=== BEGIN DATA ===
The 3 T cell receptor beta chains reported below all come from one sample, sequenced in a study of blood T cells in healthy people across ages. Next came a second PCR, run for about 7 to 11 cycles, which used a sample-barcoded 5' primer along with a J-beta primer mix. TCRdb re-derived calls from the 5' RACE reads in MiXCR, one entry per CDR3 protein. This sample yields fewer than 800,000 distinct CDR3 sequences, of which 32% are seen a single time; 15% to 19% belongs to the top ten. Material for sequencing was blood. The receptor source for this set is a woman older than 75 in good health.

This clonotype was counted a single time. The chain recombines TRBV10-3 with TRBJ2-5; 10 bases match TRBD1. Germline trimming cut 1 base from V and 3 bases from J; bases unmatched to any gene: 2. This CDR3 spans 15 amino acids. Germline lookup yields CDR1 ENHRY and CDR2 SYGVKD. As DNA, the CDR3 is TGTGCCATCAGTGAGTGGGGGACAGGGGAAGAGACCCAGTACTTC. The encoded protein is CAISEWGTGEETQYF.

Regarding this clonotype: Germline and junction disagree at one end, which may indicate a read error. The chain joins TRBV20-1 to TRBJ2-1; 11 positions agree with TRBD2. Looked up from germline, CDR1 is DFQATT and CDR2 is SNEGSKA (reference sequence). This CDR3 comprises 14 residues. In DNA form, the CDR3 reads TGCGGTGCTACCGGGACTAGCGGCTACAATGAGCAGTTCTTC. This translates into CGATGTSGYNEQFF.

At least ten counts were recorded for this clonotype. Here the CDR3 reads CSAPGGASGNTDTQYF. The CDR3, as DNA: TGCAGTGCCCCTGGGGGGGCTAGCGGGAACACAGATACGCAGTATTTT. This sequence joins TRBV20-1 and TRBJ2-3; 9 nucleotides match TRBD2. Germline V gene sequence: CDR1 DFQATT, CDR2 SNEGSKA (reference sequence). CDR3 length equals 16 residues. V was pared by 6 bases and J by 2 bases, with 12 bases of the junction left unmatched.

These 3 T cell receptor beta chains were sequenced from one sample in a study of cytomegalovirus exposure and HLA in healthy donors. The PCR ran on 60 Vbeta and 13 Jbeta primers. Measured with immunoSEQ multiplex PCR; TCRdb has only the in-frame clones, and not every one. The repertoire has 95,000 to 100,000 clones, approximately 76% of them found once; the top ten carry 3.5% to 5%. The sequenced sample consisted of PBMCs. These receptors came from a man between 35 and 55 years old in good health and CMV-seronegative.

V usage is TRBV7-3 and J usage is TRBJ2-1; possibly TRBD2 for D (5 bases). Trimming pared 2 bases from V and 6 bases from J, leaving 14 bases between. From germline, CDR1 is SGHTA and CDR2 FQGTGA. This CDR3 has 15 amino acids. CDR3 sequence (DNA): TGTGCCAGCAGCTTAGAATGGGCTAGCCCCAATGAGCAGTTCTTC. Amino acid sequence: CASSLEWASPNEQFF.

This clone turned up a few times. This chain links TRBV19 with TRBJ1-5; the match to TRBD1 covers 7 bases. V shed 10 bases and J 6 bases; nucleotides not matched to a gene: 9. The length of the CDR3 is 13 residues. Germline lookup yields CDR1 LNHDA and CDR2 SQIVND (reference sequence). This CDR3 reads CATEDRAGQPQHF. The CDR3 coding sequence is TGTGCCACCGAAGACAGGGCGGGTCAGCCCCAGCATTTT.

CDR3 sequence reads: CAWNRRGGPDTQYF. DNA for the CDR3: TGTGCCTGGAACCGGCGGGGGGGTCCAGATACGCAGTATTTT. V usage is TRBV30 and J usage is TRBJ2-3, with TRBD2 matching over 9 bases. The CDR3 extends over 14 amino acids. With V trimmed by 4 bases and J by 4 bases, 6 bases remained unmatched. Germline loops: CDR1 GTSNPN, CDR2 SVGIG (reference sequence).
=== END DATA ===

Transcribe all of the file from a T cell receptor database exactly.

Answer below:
The 3 T cell receptor beta chains reported below all come from one sample, sequenced in a study of blood T cells in healthy people across ages. Next came a second PCR, run for about 7 to 11 cycles, which used a sample-barcoded 5' primer along with a J-beta primer mix. TCRdb re-derived calls from the 5' RACE reads in MiXCR, one entry per CDR3 protein. This sample yields fewer than 800,000 distinct CDR3 sequences, of which 32% are seen a single time; 15% to 19% belongs to the top ten. Material for sequencing was blood. The receptor source for this set is a woman older than 75 in good health.

This clonotype was counted a single time. The chain recombines TRBV10-3 with TRBJ2-5; 10 bases match TRBD1. Germline trimming cut 1 base from V and 3 bases from J; bases unmatched to any gene: 2. This CDR3 spans 15 amino acids. Germline lookup yields CDR1 ENHRY and CDR2 SYGVKD. As DNA, the CDR3 is TGTGCCATCAGTGAGTGGGGGACAGGGGAAGAGACCCAGTACTTC. The encoded protein is CAISEWGTGEETQYF.

Regarding this clonotype: Germline and junction disagree at one end, which may indicate a read error. The chain joins TRBV20-1 to TRBJ2-1; 11 positions agree with TRBD2. Looked up from germline, CDR1 is DFQATT and CDR2 is SNEGSKA (reference sequence). This CDR3 comprises 14 residues. In DNA form, the CDR3 reads TGCGGTGCTACCGGGACTAGCGGCTACAATGAGCAGTTCTTC. This translates into CGATGTSGYNEQFF.

At least ten counts were recorded for this clonotype. Here the CDR3 reads CSAPGGASGNTDTQYF. The CDR3, as DNA: TGCAGTGCCCCTGGGGGGGCTAGCGGGAACACAGATACGCAGTATTTT. This sequence joins TRBV20-1 and TRBJ2-3; 9 nucleotides match TRBD2. Germline V gene sequence: CDR1 DFQATT, CDR2 SNEGSKA (reference sequence). CDR3 length equals 16 residues. V was pared by 6 bases and J by 2 bases, with 12 bases of the junction left unmatched.

These 3 T cell receptor beta chains were sequenced from one sample in a study of cytomegalovirus exposure and HLA in healthy donors. The PCR ran on 60 Vbeta and 13 Jbeta primers. Measured with immunoSEQ multiplex PCR; TCRdb has only the in-frame clones, and not every one. The repertoire has 95,000 to 100,000 clones, approximately 76% of them found once; the top ten carry 3.5% to 5%. The sequenced sample consisted of PBMCs. These receptors came from a man between 35 and 55 years old in good health and CMV-seronegative.

V usage is TRBV7-3 and J usage is TRBJ2-1; possibly TRBD2 for D (5 bases). Trimming pared 2 bases from V and 6 bases from J, leaving 14 bases between. From germline, CDR1 is SGHTA and CDR2 FQGTGA. This CDR3 has 15 amino acids. CDR3 sequence (DNA): TGTGCCAGCAGCTTAGAATGGGCTAGCCCCAATGAGCAGTTCTTC. Amino acid sequence: CASSLEWASPNEQFF.

This clone turned up a few times. This chain links TRBV19 with TRBJ1-5; the match to TRBD1 covers 7 bases. V shed 10 bases and J 6 bases; nucleotides not matched to a gene: 9. The length of the CDR3 is 13 residues. Germline lookup yields CDR1 LNHDA and CDR2 SQIVND (reference sequence). This CDR3 reads CATEDRAGQPQHF. The CDR3 coding sequence is TGTGCCACCGAAGACAGGGCGGGTCAGCCCCAGCATTTT.

CDR3 sequence reads: CAWNRRGGPDTQYF. DNA for the CDR3: TGTGCCTGGAACCGGCGGGGGGGTCCAGATACGCAGTATTTT. V usage is TRBV30 and J usage is TRBJ2-3, with TRBD2 matching over 9 bases. The CDR3 extends over 14 amino acids. With V trimmed by 4 bases and J by 4 bases, 6 bases remained unmatched. Germline loops: CDR1 GTSNPN, CDR2 SVGIG (reference sequence).